From Magellan to Hinatuan: How mining keeps Eastern Samar deeply wounded

From Magellan to Hinatuan: How mining keeps Eastern Samar deeply wounded was also published by The Manila Times on 3 and 10 May 2023.

Five hundred years ago, on 16 March 1521, Ferdinand Magellan landed on the shores of Homonhon Island in what is now part of the municipality of Guiuan, Eastern Samar, Philippines, after more than a year of rough sailing on the high seas. Known for his exploits as a seafarer and a risk-taker of gigantic proportions, he appeared to be driven more by monetary rewards than by some kind of patriotic anchor. He led an expedition for the King of Spain—his benefactor—instead of his native country Portugal. Spain and Portugal at the time were locked in a battle for supremacy as an imperialist power.

Magellan’s history-altering voyage was tough. Two of the five vessels that comprised his fleet did not make it; he himself would eventually perish at the hands of Lapu-lapu in the nearby island of Cebu.

But his feat was a giant leap for mankind. It marked the first time a human being had successfully sailed across both the Atlantic and Pacific oceans—traversing more than half the globe. It led to the discovery by Europeans of natural resources that abound in the far east. Driven largely by the promise of greater accumulation of wealth, colonization of the country by Spain followed (1565 to 1898), which also gave rise to a social order in which money and political power fed on each other, and those who possessed either one or both earned the birthright to pillage the country’s natural wealth.

The colonizing power leveraged the moral suasion of the Catholic Church and took up her mission to evangelize peoples everywhere as its own. The church had a bountiful harvest in the Philippines; not only did up to 90 percent of the local population embrace Christianity, but the transformation also established norms where Church and State jointly administered public affairs.

When, after close to 400 years, Spain ceded its control of the Philippines to the United States, Eastern Samar again figured prominently in the grand mix of schemes carried out by the new colonizers. In 1901, remnants of armed opposition to American control all but dissipated, including Emilio Aguinaldo who declared the country’s independence from Spain on 12 June 1898, except for pockets of rebellion that the stubborn guerillas in Samar intermittently mounted. American forces went on to wage a “pacification drive” and established a battalion in barrio Balangiga which, like Guiuan, is now part of the province of Eastern Samar. Irritants occasioned by foreign occupation soon provoked the people of Balangiga to resent the way the Americans imposed their will and abused the accommodating nature of the natives.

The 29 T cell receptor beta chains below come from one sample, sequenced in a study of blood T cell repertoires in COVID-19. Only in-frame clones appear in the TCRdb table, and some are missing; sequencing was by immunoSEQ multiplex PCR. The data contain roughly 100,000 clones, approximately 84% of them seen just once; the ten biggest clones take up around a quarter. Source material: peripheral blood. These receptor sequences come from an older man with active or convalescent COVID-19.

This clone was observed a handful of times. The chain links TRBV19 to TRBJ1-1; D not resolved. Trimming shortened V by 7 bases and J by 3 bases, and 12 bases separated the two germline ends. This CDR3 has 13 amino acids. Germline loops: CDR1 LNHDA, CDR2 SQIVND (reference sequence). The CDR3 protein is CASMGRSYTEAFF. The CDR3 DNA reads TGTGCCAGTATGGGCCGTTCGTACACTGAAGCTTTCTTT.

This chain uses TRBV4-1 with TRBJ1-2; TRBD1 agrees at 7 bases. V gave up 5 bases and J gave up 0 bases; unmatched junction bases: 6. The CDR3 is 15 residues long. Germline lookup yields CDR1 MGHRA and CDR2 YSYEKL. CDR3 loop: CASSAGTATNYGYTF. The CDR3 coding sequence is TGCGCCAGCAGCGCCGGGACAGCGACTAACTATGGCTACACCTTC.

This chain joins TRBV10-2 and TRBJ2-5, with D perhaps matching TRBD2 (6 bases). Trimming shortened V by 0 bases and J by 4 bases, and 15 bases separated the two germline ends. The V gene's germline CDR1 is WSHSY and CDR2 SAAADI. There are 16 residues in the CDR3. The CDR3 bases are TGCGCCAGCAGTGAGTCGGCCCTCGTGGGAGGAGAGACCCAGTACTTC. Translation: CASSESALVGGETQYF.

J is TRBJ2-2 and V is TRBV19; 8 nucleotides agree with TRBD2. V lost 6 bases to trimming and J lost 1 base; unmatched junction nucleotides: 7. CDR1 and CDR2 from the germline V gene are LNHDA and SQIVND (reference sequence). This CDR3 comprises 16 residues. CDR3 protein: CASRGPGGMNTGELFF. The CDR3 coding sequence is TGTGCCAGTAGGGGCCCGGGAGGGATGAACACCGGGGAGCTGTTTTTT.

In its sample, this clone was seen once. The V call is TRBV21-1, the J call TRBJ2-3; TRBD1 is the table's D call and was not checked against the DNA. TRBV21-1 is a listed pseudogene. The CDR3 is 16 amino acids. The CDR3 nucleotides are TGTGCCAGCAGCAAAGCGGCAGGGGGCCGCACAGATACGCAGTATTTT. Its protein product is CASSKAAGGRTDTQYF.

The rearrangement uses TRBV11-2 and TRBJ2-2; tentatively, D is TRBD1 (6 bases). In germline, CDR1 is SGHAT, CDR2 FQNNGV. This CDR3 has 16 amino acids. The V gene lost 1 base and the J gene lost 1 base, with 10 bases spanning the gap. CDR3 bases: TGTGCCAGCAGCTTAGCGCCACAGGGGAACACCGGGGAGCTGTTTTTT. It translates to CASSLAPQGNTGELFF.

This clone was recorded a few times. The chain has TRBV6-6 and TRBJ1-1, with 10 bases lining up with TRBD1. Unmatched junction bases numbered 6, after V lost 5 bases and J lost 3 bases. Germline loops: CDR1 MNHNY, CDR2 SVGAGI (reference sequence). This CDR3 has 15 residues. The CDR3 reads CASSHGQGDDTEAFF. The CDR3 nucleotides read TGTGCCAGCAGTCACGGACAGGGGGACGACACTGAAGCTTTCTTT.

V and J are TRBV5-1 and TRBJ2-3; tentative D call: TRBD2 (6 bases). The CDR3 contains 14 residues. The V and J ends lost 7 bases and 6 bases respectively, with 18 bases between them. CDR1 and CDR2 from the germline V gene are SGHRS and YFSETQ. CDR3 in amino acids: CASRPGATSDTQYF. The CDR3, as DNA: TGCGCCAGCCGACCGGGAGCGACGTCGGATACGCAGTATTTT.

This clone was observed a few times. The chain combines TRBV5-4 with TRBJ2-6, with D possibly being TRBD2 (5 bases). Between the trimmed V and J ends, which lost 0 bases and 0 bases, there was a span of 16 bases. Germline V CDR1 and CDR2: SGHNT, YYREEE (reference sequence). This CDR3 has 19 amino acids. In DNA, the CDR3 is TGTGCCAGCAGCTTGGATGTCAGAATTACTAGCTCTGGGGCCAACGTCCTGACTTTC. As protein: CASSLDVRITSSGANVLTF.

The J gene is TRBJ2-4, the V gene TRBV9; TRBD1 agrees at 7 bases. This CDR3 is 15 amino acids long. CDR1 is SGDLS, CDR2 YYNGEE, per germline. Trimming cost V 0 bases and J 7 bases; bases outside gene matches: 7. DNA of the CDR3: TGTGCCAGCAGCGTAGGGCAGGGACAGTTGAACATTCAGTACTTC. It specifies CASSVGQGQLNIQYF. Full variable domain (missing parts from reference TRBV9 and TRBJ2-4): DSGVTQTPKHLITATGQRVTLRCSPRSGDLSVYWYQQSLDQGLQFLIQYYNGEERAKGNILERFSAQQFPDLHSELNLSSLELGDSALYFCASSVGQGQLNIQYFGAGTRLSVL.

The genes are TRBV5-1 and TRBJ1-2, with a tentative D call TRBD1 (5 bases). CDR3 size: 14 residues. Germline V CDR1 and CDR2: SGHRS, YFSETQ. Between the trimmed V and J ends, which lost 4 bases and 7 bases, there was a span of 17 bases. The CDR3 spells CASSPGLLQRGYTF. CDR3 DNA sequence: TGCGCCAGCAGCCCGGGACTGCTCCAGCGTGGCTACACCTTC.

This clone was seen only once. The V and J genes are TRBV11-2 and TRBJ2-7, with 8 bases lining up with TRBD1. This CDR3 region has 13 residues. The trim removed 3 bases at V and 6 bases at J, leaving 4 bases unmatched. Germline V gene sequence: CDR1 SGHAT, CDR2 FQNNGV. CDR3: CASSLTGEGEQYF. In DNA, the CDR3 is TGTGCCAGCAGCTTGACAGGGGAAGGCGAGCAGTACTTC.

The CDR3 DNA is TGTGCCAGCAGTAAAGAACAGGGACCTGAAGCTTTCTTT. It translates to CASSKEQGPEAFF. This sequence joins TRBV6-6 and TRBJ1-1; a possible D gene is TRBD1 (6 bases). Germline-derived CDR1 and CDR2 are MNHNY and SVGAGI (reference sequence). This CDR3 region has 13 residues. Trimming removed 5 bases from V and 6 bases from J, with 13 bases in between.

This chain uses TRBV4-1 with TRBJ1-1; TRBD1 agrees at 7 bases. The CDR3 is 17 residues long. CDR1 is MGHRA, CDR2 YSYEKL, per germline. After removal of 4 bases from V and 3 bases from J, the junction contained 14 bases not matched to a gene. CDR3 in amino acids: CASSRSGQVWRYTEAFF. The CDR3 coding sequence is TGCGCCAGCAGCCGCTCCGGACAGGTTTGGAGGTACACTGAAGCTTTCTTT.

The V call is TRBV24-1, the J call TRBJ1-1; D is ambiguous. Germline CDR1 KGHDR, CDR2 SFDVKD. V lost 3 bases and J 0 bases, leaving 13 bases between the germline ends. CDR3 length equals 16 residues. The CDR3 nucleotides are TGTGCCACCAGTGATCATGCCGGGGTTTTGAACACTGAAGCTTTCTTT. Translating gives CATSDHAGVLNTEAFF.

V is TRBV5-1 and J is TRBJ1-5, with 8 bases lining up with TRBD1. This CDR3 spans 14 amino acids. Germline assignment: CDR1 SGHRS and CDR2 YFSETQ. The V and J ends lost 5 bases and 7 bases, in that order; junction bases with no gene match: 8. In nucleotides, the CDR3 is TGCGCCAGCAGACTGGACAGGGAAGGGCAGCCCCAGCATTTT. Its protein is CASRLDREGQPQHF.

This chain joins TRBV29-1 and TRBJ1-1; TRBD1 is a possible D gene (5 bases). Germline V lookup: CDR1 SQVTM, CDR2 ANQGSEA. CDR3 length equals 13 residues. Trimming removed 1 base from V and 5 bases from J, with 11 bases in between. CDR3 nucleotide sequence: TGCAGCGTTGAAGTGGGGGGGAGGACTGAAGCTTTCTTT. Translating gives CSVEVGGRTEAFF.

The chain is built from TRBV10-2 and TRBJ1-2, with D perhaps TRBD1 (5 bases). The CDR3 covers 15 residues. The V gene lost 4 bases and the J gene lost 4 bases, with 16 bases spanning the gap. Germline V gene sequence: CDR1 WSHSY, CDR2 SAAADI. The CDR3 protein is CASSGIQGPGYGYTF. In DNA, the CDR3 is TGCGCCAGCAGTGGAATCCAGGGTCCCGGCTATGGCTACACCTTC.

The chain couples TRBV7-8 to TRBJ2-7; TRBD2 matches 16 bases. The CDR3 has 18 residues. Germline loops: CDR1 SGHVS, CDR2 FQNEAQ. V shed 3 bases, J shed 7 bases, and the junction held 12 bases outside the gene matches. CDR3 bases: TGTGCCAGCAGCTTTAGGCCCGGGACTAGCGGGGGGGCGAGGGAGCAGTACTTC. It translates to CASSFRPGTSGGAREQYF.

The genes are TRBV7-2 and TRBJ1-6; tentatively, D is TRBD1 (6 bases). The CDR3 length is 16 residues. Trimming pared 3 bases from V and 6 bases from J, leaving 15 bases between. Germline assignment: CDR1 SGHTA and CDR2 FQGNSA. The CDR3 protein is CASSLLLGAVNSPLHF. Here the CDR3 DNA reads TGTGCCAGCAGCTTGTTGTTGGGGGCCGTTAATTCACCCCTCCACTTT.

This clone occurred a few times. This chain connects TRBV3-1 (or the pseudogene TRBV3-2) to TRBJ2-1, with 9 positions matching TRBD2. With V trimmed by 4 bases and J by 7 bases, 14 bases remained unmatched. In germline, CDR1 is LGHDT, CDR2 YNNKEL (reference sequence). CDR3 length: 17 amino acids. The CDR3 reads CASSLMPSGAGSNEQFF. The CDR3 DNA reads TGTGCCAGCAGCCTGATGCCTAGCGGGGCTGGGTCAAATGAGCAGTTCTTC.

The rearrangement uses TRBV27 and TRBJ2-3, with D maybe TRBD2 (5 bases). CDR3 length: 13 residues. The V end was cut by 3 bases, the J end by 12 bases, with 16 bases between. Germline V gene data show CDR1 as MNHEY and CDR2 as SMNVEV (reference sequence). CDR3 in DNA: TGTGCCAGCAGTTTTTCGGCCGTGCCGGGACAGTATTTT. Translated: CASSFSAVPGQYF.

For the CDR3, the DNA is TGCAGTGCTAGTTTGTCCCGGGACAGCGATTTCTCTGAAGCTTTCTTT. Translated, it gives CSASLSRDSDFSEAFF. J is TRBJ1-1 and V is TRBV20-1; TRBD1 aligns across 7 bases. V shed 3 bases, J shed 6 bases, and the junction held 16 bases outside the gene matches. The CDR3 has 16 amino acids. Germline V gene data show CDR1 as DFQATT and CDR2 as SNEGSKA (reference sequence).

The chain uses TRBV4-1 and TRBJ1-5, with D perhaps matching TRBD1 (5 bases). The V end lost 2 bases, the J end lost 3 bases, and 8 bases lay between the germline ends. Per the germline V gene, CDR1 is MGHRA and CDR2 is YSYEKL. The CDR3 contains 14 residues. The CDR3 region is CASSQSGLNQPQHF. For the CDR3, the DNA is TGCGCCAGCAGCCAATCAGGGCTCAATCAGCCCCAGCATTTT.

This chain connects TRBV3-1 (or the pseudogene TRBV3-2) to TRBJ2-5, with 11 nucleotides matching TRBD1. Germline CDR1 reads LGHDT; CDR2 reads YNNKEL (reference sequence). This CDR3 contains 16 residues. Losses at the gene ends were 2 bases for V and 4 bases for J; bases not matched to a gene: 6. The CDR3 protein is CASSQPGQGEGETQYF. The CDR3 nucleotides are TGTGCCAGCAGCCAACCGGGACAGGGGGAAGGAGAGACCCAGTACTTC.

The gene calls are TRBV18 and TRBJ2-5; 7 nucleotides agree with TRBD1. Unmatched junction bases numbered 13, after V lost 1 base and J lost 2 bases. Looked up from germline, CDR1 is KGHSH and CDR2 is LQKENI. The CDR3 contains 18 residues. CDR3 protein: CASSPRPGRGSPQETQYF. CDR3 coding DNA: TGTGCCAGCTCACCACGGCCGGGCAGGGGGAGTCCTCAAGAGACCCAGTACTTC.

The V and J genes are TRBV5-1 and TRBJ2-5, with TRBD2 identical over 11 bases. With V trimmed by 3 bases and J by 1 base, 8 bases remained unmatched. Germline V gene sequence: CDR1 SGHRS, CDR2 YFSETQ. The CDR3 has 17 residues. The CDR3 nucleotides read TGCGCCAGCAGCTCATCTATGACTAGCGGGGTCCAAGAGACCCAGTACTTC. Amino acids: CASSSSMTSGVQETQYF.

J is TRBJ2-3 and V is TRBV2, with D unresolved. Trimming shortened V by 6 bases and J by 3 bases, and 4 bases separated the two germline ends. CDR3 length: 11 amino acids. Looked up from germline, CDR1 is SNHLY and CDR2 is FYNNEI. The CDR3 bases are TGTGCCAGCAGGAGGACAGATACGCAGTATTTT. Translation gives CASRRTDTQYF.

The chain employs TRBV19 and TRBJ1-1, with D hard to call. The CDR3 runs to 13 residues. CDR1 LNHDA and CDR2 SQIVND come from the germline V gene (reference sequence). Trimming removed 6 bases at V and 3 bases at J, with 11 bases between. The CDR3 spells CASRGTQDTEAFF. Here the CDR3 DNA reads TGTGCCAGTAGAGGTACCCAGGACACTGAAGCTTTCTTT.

At daybreak on September 28 of that year, exploiting the element of surprise, the oppressed attacked the oppressors, resulting in the death of 48 out of 74 Americans. Written on the footnotes of mainstream history books as “Balangiga Massacre”, this incident had been described as the “worst single defeat of the US military during the Philippine-American war.” The American forces retaliated by setting Balangiga and its surrounding settlements ablaze and shooting to death everyone on sight. The reported number of casualties varies, but the common summary is that thousands died from the reprisal—including women and children that were too young to be involved in an armed combat.

During the Japanese occupation (1942-1945), the Americans lost their naval base in Olongapo and an airfield in Clark, Pampanga. When the Americans, led by Douglas “I shall return” MacArthur, returned in 1944 to liberate the country from the Japanese, they established a naval base and an airfield in Guiuan, complete with a 3,000-bed hospital, a water system in Salcedo (north of Guiuan), a gas-refilling station in Lawaan (west northwest of Guiuan), a receiving station in Tubabao Island, a ship repair base on Manicani Island, Guiuan, a supply depot in Calicoan Island, also of Guiuan, and a sawmill in Balangiga.

The Guiuan airport served as the US Air Force launch pad for aerial attacks on Japanese ground forces in Luzon and other parts of the country. Although largely unmaintained, this facility remains functional until today; it became handy during super typhoon Yolanda rescue, relief and early recovery operations. (Guiuan was ground zero of Yolanda’s first land fall.)

Fast forward to current issues and events, media outlets early last month reported that “a Chinese vessel transporting 55,000 metric tons of nickel ore to China ran aground off the coast of Guiuan.” Going over the full text of the report, I noticed that it made no mention whatsoever about the mining operations in Homonhon—eg: “the Philippine Coast Guard said the ship was not damaged… the Marine Environmental Protection Unit conducted a surface assessment and did not detect any traces of oil spill…The DENR’s Environmental Management Bureau will also evaluate the corals in the vicinity of the grounding to assess any damage to marine life…, etc.”